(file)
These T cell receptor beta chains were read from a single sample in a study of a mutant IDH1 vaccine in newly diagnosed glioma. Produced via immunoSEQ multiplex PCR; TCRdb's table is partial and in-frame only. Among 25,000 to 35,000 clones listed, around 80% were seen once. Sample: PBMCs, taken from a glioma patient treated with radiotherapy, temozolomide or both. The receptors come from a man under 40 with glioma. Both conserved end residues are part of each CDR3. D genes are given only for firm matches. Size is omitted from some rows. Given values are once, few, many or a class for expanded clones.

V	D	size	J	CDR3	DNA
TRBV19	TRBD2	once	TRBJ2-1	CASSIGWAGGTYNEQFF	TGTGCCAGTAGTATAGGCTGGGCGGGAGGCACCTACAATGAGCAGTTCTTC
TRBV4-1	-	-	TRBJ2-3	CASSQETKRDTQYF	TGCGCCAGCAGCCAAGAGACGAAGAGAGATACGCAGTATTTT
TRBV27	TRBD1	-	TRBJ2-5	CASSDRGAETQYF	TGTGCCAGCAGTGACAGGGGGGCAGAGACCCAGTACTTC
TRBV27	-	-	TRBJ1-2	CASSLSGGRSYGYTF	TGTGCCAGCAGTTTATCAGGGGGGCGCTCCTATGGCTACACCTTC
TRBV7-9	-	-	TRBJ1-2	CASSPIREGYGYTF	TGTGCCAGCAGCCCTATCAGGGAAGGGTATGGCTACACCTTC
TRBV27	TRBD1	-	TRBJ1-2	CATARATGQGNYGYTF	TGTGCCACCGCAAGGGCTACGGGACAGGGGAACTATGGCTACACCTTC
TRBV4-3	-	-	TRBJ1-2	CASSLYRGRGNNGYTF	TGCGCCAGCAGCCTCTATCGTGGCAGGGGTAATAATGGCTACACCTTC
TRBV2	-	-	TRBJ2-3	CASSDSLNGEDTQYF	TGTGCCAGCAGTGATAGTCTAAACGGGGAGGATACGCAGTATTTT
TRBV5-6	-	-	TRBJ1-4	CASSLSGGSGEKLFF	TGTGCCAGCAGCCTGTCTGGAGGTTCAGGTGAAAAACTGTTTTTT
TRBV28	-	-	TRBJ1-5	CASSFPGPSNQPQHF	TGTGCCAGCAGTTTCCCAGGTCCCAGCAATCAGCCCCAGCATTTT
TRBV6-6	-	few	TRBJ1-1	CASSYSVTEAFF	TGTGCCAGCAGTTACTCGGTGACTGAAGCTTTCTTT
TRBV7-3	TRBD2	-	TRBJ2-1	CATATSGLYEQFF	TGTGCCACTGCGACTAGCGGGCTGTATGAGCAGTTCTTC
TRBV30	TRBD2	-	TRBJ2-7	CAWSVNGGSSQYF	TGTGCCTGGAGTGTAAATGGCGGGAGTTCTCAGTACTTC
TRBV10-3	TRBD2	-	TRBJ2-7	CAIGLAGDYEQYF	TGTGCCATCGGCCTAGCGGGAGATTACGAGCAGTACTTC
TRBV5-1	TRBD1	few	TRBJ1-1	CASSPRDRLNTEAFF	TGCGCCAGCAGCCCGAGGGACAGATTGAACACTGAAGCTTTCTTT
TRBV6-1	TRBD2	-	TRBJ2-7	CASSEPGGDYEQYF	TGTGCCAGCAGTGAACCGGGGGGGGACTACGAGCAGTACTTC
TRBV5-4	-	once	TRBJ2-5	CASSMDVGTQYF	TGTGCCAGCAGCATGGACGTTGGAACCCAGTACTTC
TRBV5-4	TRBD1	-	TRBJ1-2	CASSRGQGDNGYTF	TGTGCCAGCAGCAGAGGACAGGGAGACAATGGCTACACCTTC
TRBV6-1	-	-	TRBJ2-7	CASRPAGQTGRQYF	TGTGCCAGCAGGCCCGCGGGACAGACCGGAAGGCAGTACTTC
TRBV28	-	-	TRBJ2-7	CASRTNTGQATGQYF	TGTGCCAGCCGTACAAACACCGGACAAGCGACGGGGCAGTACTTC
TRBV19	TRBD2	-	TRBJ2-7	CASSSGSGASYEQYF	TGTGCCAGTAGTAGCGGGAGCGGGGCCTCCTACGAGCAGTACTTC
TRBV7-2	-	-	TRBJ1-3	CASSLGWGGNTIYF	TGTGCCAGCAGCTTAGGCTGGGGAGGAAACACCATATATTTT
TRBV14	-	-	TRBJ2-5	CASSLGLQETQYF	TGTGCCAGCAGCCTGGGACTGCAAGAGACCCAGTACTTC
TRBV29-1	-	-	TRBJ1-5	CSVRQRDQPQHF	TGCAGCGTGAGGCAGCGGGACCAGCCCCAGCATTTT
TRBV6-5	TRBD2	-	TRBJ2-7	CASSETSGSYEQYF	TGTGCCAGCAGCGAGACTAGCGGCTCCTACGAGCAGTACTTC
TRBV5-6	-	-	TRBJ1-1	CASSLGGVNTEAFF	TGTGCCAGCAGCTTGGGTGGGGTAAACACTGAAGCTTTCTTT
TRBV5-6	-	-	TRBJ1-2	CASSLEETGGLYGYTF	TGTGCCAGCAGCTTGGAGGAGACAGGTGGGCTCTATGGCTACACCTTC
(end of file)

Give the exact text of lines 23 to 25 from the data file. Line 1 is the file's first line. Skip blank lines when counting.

TRBV19	TRBD2	-	TRBJ2-7	CASSSGSGASYEQYF	TGTGCCAGTAGTAGCGGGAGCGGGGCCTCCTACGAGCAGTACTTC
TRBV7-2	-	-	TRBJ1-3	CASSLGWGGNTIYF	TGTGCCAGCAGCTTAGGCTGGGGAGGAAACACCATATATTTT
TRBV14	-	-	TRBJ2-5	CASSLGLQETQYF	TGTGCCAGCAGCCTGGGACTGCAAGAGACCCAGTACTTC